In the wake of the death of George Floyd, the use of chokeholds during the police apprehension of an individual has come under wide criticism in many states across the nation.
The Assembly Community Development and Affairs Committee, chaired by Assemblywoman Shavonda Sumter, approved several measures aimed at social justice reform in New Jersey. Among the bills, a measure (A-4263) would clarify that any law enforcement officer who knowingly chokes another person engages in the use of deadly force.
Assembly members Shavonda Sumter, Verlina Reynolds-Jackson and Benjie Wimberly are prime sponsors of the legislation.
“The killing of George Floyd in Minneapolis through a lethal knee involved chokehold and deaths of men and women in law enforcement custody has caused states to reassess policies surrounding the use of police force,” said Sumter (D-Bergen, Passaic). “New Jersey law enforcement does not train for the use of chokeholds in the police academy. However, it is a tactical move that may be used to secure an individual. With this legislation, we define these holds in New Jersey as the use of deadly force.”
“With this legislation, New Jersey takes a stand against the use of excessive police force,” said Reynolds-Jackson (D-mercer, Middlesex, Hunterdon). “We have seen what can happen countless times with countless lives lost over the years. This is the step we must take to ensure it does not happen here in New Jersey.”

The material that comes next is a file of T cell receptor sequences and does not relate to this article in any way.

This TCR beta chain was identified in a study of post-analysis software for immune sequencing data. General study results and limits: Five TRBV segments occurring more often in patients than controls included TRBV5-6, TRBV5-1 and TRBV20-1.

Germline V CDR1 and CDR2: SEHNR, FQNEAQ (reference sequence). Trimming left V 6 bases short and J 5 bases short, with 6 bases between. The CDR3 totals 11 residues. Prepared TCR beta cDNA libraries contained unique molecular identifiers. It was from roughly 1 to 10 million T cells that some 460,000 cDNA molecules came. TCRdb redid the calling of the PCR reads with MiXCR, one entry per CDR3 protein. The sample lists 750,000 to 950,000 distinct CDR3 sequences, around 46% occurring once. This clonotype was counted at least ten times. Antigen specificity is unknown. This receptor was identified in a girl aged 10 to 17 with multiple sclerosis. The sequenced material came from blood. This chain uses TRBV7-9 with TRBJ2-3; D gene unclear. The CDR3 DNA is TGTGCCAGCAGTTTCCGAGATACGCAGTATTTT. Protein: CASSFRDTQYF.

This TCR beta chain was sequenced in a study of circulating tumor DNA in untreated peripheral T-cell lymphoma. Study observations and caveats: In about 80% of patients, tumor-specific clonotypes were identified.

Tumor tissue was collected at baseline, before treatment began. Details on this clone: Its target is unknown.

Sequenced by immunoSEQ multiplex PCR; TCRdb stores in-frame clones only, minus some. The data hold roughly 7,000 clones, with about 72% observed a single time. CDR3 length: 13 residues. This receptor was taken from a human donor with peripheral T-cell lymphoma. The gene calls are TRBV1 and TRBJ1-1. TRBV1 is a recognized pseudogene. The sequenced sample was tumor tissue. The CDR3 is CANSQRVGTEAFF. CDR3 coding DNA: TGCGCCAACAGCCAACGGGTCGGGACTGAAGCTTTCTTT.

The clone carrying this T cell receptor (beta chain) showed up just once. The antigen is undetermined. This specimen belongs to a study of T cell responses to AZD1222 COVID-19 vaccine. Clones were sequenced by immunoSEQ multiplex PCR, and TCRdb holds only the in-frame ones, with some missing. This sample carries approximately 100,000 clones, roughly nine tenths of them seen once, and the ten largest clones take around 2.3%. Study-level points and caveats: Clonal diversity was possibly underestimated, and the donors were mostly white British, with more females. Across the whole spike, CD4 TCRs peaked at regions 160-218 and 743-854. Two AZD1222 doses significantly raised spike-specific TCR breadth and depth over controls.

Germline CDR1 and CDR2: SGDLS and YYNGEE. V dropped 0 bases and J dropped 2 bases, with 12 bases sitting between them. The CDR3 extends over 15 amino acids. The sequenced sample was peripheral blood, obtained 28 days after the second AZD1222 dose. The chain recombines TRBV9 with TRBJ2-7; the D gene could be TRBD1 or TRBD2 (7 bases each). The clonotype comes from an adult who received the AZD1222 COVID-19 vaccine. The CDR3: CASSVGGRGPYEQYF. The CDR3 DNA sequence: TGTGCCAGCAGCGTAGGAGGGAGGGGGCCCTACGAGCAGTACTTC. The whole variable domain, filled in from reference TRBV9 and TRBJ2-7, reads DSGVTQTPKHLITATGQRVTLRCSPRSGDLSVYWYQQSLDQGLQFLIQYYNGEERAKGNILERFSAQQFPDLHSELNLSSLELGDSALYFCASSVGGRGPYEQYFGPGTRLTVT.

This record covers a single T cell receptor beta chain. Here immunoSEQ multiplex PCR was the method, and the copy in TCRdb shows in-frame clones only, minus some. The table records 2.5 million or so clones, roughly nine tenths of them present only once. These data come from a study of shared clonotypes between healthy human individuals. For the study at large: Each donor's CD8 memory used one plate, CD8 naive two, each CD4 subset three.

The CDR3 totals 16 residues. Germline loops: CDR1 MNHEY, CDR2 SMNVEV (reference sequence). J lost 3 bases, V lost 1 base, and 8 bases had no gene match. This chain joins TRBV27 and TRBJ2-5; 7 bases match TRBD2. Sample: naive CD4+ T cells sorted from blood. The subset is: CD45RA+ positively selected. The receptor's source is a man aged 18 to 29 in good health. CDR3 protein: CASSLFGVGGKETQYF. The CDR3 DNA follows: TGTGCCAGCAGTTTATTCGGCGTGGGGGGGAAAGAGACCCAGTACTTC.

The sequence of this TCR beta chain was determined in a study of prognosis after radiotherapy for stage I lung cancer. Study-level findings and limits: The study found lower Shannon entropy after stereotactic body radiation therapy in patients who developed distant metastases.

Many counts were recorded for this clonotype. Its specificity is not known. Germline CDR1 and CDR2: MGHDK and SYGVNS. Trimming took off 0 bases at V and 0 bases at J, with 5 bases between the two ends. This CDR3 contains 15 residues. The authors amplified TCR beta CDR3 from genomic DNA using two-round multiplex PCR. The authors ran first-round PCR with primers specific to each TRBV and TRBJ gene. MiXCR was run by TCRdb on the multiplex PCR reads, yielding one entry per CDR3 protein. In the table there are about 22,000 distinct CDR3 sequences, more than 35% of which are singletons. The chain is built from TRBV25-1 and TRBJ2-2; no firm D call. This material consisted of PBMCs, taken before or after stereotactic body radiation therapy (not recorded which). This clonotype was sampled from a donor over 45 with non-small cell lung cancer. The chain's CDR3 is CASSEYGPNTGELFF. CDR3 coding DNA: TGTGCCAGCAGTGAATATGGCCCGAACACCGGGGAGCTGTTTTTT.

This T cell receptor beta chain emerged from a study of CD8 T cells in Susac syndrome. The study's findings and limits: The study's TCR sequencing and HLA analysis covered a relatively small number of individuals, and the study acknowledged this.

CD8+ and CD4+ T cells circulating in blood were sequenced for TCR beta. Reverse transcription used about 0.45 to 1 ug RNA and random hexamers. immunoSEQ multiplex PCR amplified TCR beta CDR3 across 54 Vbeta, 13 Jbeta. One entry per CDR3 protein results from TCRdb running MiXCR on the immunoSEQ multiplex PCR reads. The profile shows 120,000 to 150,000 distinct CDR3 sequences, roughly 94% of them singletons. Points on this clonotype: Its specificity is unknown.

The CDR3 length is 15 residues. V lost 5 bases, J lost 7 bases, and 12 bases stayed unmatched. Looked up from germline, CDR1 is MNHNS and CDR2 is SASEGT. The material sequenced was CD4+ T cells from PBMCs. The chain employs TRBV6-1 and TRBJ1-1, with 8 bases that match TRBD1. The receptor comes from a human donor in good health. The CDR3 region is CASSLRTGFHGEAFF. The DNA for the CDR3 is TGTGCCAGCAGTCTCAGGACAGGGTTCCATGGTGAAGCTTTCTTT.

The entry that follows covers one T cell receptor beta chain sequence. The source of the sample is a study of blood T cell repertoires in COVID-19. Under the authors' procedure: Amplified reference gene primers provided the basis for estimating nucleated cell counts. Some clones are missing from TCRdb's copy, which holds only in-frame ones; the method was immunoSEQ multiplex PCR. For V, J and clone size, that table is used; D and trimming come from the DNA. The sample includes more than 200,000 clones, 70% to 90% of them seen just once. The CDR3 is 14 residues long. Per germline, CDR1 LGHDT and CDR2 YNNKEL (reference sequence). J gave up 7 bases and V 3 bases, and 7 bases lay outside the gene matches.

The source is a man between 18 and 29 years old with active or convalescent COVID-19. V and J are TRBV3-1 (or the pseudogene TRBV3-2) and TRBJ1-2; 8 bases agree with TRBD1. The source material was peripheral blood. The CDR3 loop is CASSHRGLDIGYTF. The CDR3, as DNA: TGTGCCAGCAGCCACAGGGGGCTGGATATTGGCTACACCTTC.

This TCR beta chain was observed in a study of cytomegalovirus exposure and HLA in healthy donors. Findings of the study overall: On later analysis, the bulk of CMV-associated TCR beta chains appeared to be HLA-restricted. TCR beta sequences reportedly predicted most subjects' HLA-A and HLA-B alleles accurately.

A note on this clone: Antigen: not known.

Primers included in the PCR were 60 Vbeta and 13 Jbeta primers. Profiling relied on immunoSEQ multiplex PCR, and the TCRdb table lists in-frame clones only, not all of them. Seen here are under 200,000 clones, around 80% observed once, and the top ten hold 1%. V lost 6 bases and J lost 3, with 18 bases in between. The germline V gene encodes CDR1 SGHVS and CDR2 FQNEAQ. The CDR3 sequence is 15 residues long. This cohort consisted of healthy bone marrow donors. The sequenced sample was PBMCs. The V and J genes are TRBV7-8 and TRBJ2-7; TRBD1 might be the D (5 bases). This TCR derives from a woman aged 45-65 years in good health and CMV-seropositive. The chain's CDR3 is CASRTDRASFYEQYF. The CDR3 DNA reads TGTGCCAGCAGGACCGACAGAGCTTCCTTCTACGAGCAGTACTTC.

The legislation amends N.J.S.2C:3-11 to clarify that the use of a chokehold by a law enforcement officer constitutes deadly force.
“The deaths of Eric Garner and George Floyd have placed a spotlight on police use of force as well as the many others who have lost their lives as a result of these practices,” said Wimberly (D-Bergen, Passaic). “The designation of a chokehold as a deadly force is necessary to discourage the use of choking as a way to subdue a person. Our law enforcement is trained in many other ways to deescalate a situation without using this one.”
Under the bill, a law enforcement officer uses deadly force if he knowingly places pressure on the throat, windpipe, or carotid artery of another person, thereby hindering or preventing the ability to breath, or interfering with the flow of blood from the heart to the brain.
Current law provides that use of deadly force by a law enforcement officer is only justified if necessary to protect the officer or another person from death or serious bodily injury, to arrest or prevent the escape of a violent criminal, or to prevent the commission of a violent crime. The bill provides that a law enforcement officer is not justified in choking another person unless confronted with one of these dangerous situations.